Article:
The US economy grew by 2% over the third quarter of the year, a faster-than-expected rate of expansion.

Gross domestic product expanded at a 2% annual rate, the American Commerce Department said, accelerating from the second quarter's 1.3% pace.

A growth rate in excess of 2.5% is needed over several quarters to make substantial headway cutting the jobless rate.

Economists polled by financial newswire Reuters had expected a 1.9% growth pace in the third quarter.

The report comes a little more than a week before the election in which President Barack Obama is trying to fend off Republican challenger Mitt Romney.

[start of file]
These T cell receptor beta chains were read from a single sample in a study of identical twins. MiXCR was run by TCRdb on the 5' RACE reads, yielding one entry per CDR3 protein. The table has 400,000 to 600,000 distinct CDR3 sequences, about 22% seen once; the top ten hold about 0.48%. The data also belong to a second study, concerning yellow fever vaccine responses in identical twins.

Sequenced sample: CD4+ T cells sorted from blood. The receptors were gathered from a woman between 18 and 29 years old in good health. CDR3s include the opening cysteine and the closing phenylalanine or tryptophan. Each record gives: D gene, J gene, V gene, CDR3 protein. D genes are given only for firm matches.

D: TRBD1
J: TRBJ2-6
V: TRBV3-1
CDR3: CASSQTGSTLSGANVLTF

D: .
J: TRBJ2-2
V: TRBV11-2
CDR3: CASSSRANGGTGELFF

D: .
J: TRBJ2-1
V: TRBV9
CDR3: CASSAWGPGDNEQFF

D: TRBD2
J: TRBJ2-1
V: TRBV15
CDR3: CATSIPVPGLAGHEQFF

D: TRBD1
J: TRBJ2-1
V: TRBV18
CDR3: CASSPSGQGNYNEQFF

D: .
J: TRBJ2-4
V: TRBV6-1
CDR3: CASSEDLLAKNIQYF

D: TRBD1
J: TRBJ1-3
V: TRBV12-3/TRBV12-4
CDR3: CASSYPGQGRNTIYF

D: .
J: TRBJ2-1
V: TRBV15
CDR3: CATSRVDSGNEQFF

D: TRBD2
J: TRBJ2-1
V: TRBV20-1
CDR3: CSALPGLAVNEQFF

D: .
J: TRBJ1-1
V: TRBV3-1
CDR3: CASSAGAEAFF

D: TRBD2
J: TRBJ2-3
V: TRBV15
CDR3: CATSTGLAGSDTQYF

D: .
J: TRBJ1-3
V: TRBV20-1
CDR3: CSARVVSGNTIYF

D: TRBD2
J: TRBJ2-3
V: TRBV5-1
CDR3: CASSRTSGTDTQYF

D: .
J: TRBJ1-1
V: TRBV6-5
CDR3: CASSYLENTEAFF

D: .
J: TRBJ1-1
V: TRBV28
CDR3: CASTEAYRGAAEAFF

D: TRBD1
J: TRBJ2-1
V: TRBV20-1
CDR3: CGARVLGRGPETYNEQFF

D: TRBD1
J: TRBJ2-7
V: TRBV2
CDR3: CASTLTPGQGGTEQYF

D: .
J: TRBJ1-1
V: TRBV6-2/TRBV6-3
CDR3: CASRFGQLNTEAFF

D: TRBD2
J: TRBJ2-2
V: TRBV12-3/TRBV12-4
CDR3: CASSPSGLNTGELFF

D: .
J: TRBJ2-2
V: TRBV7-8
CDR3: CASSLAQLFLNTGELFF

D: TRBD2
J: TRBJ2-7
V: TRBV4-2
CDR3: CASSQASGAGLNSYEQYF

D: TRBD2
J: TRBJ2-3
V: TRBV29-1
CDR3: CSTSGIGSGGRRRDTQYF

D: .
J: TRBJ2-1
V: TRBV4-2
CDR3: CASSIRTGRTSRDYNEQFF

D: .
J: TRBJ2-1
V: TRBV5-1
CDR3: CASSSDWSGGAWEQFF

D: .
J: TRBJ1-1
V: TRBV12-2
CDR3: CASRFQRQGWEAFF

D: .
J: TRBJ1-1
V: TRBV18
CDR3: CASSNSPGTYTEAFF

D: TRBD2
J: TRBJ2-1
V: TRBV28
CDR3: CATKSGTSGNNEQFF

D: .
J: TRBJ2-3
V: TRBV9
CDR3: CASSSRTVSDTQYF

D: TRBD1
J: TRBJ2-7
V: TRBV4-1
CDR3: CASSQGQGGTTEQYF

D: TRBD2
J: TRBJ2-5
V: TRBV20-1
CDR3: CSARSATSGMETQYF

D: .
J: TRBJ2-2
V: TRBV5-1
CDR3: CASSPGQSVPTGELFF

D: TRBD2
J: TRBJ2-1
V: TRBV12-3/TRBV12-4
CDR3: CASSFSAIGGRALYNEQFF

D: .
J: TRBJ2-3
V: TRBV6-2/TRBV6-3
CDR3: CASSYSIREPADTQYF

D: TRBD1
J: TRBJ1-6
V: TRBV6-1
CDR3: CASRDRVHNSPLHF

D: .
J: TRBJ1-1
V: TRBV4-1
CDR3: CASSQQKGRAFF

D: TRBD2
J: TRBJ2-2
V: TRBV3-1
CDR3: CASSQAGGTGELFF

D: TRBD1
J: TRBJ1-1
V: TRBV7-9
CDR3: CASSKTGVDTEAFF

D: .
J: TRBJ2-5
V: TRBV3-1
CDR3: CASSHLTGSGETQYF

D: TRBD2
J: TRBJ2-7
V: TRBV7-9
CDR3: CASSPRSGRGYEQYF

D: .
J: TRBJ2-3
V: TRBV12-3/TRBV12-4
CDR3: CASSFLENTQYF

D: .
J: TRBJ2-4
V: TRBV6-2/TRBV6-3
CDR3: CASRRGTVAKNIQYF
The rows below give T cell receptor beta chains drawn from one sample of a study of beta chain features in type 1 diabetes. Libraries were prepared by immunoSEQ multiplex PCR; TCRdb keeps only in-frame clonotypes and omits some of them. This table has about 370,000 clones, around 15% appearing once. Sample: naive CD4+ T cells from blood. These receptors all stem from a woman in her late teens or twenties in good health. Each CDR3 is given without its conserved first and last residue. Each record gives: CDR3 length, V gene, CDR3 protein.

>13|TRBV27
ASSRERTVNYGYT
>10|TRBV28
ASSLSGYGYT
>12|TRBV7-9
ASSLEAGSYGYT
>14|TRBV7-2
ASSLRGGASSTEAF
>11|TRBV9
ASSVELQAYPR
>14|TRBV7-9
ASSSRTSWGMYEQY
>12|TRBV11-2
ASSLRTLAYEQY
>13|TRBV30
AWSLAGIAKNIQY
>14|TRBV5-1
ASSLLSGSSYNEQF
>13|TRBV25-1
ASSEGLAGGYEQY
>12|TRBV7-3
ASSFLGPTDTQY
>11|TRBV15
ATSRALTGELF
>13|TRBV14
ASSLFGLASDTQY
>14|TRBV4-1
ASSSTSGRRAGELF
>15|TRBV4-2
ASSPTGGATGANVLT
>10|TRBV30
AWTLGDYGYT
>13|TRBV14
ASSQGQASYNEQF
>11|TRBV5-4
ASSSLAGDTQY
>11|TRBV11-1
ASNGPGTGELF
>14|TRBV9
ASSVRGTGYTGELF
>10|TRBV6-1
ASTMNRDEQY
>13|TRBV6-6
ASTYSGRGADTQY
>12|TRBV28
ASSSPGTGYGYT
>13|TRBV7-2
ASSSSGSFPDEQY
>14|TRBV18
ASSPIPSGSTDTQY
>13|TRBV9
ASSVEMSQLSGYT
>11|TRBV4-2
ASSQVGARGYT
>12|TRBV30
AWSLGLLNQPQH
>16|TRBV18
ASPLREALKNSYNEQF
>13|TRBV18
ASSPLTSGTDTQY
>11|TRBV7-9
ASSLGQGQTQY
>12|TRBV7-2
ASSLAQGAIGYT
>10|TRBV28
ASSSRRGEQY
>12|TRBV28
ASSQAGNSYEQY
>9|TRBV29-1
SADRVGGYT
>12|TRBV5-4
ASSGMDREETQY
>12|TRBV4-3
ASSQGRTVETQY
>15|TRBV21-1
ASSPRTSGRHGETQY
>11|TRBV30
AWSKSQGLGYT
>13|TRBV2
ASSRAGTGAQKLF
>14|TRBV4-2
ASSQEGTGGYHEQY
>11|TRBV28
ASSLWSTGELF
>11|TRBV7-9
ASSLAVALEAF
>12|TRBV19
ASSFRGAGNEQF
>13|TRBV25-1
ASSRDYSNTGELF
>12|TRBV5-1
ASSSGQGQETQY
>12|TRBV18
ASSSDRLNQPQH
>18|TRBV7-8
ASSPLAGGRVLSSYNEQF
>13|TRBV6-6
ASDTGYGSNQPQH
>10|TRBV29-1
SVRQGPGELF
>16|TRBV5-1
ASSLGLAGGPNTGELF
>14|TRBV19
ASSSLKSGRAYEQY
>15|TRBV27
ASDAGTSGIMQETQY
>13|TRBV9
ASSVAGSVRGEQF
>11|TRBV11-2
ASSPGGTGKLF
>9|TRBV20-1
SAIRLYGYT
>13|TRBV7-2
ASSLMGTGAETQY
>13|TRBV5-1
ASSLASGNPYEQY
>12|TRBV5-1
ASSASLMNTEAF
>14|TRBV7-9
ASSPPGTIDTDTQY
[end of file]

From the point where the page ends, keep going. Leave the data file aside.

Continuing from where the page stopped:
Since climbing out of the 2007-09 recession, the US economy has faced a series of headwinds from high fuel prices to the debt turmoil in Europe and, lately, fears of US government austerity.
It has struggled to exceed a 2% growth pace and remains about 4.5 million jobs short of where it stood when the downturn started.

Consumers, however, largely shrugged off the impending sharp cuts in government spending and higher taxes, which are due at the start of the year absent congressional action.

Indeed, they went on a bit of a shopping spree as the quarter wound down, buying a range of goods - including cars and Apple's iPhone 5.

Consumer spending, which accounts for about 70% of US economic activity, grew at a 2% rate after increasing 1.5% in the prior period.